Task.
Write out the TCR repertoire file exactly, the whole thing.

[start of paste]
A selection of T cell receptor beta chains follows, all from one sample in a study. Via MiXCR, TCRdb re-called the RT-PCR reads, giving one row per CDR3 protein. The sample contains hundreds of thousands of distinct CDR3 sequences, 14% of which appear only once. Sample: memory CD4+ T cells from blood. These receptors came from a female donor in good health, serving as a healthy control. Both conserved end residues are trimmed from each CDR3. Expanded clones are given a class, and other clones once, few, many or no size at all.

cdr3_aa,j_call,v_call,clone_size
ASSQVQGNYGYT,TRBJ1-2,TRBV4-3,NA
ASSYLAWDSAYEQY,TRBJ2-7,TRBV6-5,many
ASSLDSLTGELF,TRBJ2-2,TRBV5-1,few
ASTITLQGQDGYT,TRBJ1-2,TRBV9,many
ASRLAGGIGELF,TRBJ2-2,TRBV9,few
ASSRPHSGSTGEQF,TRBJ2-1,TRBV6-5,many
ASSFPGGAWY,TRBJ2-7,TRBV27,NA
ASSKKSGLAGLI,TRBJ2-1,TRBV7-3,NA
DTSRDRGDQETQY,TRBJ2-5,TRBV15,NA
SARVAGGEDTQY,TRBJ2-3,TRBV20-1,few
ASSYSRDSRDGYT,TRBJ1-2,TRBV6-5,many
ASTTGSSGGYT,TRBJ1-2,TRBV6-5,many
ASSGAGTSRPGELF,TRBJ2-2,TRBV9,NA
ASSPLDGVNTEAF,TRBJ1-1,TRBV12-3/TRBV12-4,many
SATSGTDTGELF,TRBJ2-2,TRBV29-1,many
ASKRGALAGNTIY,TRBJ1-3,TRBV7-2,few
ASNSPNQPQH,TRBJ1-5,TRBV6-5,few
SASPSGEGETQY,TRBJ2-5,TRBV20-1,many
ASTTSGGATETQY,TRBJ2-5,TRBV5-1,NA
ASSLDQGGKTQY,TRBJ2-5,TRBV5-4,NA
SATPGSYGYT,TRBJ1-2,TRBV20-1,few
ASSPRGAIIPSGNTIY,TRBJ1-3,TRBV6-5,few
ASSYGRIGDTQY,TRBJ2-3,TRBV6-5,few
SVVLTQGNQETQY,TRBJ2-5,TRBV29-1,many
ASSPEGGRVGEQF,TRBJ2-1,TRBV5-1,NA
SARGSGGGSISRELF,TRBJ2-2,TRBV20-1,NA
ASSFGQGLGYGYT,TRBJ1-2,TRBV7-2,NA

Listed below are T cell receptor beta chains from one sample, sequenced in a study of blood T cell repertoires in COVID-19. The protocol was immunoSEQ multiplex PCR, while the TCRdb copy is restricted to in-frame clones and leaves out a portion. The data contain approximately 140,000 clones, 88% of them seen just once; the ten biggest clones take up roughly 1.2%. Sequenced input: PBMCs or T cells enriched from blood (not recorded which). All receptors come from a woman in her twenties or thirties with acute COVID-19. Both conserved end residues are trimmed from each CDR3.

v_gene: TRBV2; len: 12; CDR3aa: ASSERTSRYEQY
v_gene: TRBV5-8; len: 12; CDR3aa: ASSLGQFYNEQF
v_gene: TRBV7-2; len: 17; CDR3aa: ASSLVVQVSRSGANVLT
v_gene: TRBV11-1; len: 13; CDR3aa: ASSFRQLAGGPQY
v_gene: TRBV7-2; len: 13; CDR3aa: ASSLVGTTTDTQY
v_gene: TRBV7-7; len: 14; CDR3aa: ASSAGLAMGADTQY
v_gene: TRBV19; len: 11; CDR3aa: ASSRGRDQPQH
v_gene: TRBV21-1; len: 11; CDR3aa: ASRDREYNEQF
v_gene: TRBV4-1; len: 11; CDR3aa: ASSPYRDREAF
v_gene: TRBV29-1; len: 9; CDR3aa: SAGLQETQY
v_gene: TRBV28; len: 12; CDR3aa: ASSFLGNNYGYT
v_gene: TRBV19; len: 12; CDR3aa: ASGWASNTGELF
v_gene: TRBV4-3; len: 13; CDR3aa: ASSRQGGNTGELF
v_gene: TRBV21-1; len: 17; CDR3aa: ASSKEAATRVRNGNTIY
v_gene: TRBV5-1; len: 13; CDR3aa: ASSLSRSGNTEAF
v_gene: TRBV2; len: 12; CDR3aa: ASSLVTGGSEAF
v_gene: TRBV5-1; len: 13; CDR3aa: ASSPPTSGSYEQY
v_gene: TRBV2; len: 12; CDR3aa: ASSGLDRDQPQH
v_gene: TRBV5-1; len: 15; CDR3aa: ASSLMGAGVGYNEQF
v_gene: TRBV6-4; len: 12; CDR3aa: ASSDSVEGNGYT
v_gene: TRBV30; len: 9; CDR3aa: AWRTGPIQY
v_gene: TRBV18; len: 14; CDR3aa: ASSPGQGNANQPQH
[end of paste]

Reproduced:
A selection of T cell receptor beta chains follows, all from one sample in a study. Via MiXCR, TCRdb re-called the RT-PCR reads, giving one row per CDR3 protein. The sample contains hundreds of thousands of distinct CDR3 sequences, 14% of which appear only once. Sample: memory CD4+ T cells from blood. These receptors came from a female donor in good health, serving as a healthy control. Both conserved end residues are trimmed from each CDR3. Expanded clones are given a class, and other clones once, few, many or no size at all.

cdr3_aa,j_call,v_call,clone_size
ASSQVQGNYGYT,TRBJ1-2,TRBV4-3,NA
ASSYLAWDSAYEQY,TRBJ2-7,TRBV6-5,many
ASSLDSLTGELF,TRBJ2-2,TRBV5-1,few
ASTITLQGQDGYT,TRBJ1-2,TRBV9,many
ASRLAGGIGELF,TRBJ2-2,TRBV9,few
ASSRPHSGSTGEQF,TRBJ2-1,TRBV6-5,many
ASSFPGGAWY,TRBJ2-7,TRBV27,NA
ASSKKSGLAGLI,TRBJ2-1,TRBV7-3,NA
DTSRDRGDQETQY,TRBJ2-5,TRBV15,NA
SARVAGGEDTQY,TRBJ2-3,TRBV20-1,few
ASSYSRDSRDGYT,TRBJ1-2,TRBV6-5,many
ASTTGSSGGYT,TRBJ1-2,TRBV6-5,many
ASSGAGTSRPGELF,TRBJ2-2,TRBV9,NA
ASSPLDGVNTEAF,TRBJ1-1,TRBV12-3/TRBV12-4,many
SATSGTDTGELF,TRBJ2-2,TRBV29-1,many
ASKRGALAGNTIY,TRBJ1-3,TRBV7-2,few
ASNSPNQPQH,TRBJ1-5,TRBV6-5,few
SASPSGEGETQY,TRBJ2-5,TRBV20-1,many
ASTTSGGATETQY,TRBJ2-5,TRBV5-1,NA
ASSLDQGGKTQY,TRBJ2-5,TRBV5-4,NA
SATPGSYGYT,TRBJ1-2,TRBV20-1,few
ASSPRGAIIPSGNTIY,TRBJ1-3,TRBV6-5,few
ASSYGRIGDTQY,TRBJ2-3,TRBV6-5,few
SVVLTQGNQETQY,TRBJ2-5,TRBV29-1,many
ASSPEGGRVGEQF,TRBJ2-1,TRBV5-1,NA
SARGSGGGSISRELF,TRBJ2-2,TRBV20-1,NA
ASSFGQGLGYGYT,TRBJ1-2,TRBV7-2,NA

Listed below are T cell receptor beta chains from one sample, sequenced in a study of blood T cell repertoires in COVID-19. The protocol was immunoSEQ multiplex PCR, while the TCRdb copy is restricted to in-frame clones and leaves out a portion. The data contain approximately 140,000 clones, 88% of them seen just once; the ten biggest clones take up roughly 1.2%. Sequenced input: PBMCs or T cells enriched from blood (not recorded which). All receptors come from a woman in her twenties or thirties with acute COVID-19. Both conserved end residues are trimmed from each CDR3.

v_gene: TRBV2; len: 12; CDR3aa: ASSERTSRYEQY
v_gene: TRBV5-8; len: 12; CDR3aa: ASSLGQFYNEQF
v_gene: TRBV7-2; len: 17; CDR3aa: ASSLVVQVSRSGANVLT
v_gene: TRBV11-1; len: 13; CDR3aa: ASSFRQLAGGPQY
v_gene: TRBV7-2; len: 13; CDR3aa: ASSLVGTTTDTQY
v_gene: TRBV7-7; len: 14; CDR3aa: ASSAGLAMGADTQY
v_gene: TRBV19; len: 11; CDR3aa: ASSRGRDQPQH
v_gene: TRBV21-1; len: 11; CDR3aa: ASRDREYNEQF
v_gene: TRBV4-1; len: 11; CDR3aa: ASSPYRDREAF
v_gene: TRBV29-1; len: 9; CDR3aa: SAGLQETQY
v_gene: TRBV28; len: 12; CDR3aa: ASSFLGNNYGYT
v_gene: TRBV19; len: 12; CDR3aa: ASGWASNTGELF
v_gene: TRBV4-3; len: 13; CDR3aa: ASSRQGGNTGELF
v_gene: TRBV21-1; len: 17; CDR3aa: ASSKEAATRVRNGNTIY
v_gene: TRBV5-1; len: 13; CDR3aa: ASSLSRSGNTEAF
v_gene: TRBV2; len: 12; CDR3aa: ASSLVTGGSEAF
v_gene: TRBV5-1; len: 13; CDR3aa: ASSPPTSGSYEQY
v_gene: TRBV2; len: 12; CDR3aa: ASSGLDRDQPQH
v_gene: TRBV5-1; len: 15; CDR3aa: ASSLMGAGVGYNEQF
v_gene: TRBV6-4; len: 12; CDR3aa: ASSDSVEGNGYT
v_gene: TRBV30; len: 9; CDR3aa: AWRTGPIQY
v_gene: TRBV18; len: 14; CDR3aa: ASSPGQGNANQPQH